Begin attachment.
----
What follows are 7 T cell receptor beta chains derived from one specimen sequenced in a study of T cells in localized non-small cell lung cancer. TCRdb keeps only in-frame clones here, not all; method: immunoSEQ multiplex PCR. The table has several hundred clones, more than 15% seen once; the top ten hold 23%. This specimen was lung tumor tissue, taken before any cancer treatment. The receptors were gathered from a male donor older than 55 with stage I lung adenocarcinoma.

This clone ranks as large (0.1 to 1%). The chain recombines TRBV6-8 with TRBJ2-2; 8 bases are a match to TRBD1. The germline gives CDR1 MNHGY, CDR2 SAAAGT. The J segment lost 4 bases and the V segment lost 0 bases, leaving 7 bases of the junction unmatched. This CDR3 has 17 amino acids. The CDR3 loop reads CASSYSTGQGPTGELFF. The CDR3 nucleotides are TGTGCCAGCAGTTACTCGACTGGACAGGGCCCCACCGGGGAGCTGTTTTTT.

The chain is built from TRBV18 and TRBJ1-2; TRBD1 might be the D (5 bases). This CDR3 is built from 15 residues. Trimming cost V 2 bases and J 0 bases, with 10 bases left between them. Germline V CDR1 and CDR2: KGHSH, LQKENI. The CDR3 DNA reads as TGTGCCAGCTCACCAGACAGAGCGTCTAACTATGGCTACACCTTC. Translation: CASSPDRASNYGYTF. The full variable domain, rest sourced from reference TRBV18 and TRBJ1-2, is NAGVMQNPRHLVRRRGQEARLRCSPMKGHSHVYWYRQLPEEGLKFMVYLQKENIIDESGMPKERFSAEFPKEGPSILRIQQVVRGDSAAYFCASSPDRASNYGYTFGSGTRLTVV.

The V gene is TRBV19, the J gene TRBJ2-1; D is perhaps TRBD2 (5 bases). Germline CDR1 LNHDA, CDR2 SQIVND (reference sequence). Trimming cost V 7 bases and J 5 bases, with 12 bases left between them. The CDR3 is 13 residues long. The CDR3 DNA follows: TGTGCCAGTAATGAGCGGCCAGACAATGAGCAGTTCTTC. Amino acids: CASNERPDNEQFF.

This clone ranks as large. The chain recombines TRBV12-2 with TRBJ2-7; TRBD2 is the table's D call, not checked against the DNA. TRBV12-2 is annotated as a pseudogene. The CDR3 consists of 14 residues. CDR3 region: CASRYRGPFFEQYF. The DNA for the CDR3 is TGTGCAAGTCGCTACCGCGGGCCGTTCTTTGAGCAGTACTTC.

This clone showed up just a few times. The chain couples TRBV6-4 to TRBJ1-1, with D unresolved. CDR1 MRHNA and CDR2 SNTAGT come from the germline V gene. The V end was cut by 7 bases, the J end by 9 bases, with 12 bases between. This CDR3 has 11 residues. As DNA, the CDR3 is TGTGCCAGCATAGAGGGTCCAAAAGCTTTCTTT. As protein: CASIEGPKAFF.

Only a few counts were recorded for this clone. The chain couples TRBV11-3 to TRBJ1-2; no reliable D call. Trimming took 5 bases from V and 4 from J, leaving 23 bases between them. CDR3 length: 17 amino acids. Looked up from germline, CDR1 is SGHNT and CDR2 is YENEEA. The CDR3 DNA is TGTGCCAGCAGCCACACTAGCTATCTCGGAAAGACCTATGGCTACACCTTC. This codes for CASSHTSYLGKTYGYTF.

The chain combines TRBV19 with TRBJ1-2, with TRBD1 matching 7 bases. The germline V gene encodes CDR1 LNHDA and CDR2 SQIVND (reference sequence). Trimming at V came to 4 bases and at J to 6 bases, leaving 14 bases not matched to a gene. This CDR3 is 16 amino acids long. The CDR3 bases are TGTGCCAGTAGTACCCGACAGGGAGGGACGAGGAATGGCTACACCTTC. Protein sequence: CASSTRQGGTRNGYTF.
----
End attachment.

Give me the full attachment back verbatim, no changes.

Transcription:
What follows are 7 T cell receptor beta chains derived from one specimen sequenced in a study of T cells in localized non-small cell lung cancer. TCRdb keeps only in-frame clones here, not all; method: immunoSEQ multiplex PCR. The table has several hundred clones, more than 15% seen once; the top ten hold 23%. This specimen was lung tumor tissue, taken before any cancer treatment. The receptors were gathered from a male donor older than 55 with stage I lung adenocarcinoma.

This clone ranks as large (0.1 to 1%). The chain recombines TRBV6-8 with TRBJ2-2; 8 bases are a match to TRBD1. The germline gives CDR1 MNHGY, CDR2 SAAAGT. The J segment lost 4 bases and the V segment lost 0 bases, leaving 7 bases of the junction unmatched. This CDR3 has 17 amino acids. The CDR3 loop reads CASSYSTGQGPTGELFF. The CDR3 nucleotides are TGTGCCAGCAGTTACTCGACTGGACAGGGCCCCACCGGGGAGCTGTTTTTT.

The chain is built from TRBV18 and TRBJ1-2; TRBD1 might be the D (5 bases). This CDR3 is built from 15 residues. Trimming cost V 2 bases and J 0 bases, with 10 bases left between them. Germline V CDR1 and CDR2: KGHSH, LQKENI. The CDR3 DNA reads as TGTGCCAGCTCACCAGACAGAGCGTCTAACTATGGCTACACCTTC. Translation: CASSPDRASNYGYTF. The full variable domain, rest sourced from reference TRBV18 and TRBJ1-2, is NAGVMQNPRHLVRRRGQEARLRCSPMKGHSHVYWYRQLPEEGLKFMVYLQKENIIDESGMPKERFSAEFPKEGPSILRIQQVVRGDSAAYFCASSPDRASNYGYTFGSGTRLTVV.

The V gene is TRBV19, the J gene TRBJ2-1; D is perhaps TRBD2 (5 bases). Germline CDR1 LNHDA, CDR2 SQIVND (reference sequence). Trimming cost V 7 bases and J 5 bases, with 12 bases left between them. The CDR3 is 13 residues long. The CDR3 DNA follows: TGTGCCAGTAATGAGCGGCCAGACAATGAGCAGTTCTTC. Amino acids: CASNERPDNEQFF.

This clone ranks as large. The chain recombines TRBV12-2 with TRBJ2-7; TRBD2 is the table's D call, not checked against the DNA. TRBV12-2 is annotated as a pseudogene. The CDR3 consists of 14 residues. CDR3 region: CASRYRGPFFEQYF. The DNA for the CDR3 is TGTGCAAGTCGCTACCGCGGGCCGTTCTTTGAGCAGTACTTC.

This clone showed up just a few times. The chain couples TRBV6-4 to TRBJ1-1, with D unresolved. CDR1 MRHNA and CDR2 SNTAGT come from the germline V gene. The V end was cut by 7 bases, the J end by 9 bases, with 12 bases between. This CDR3 has 11 residues. As DNA, the CDR3 is TGTGCCAGCATAGAGGGTCCAAAAGCTTTCTTT. As protein: CASIEGPKAFF.

Only a few counts were recorded for this clone. The chain couples TRBV11-3 to TRBJ1-2; no reliable D call. Trimming took 5 bases from V and 4 from J, leaving 23 bases between them. CDR3 length: 17 amino acids. Looked up from germline, CDR1 is SGHNT and CDR2 is YENEEA. The CDR3 DNA is TGTGCCAGCAGCCACACTAGCTATCTCGGAAAGACCTATGGCTACACCTTC. This codes for CASSHTSYLGKTYGYTF.

The chain combines TRBV19 with TRBJ1-2, with TRBD1 matching 7 bases. The germline V gene encodes CDR1 LNHDA and CDR2 SQIVND (reference sequence). Trimming at V came to 4 bases and at J to 6 bases, leaving 14 bases not matched to a gene. This CDR3 is 16 amino acids long. The CDR3 bases are TGTGCCAGTAGTACCCGACAGGGAGGGACGAGGAATGGCTACACCTTC. Protein sequence: CASSTRQGGTRNGYTF.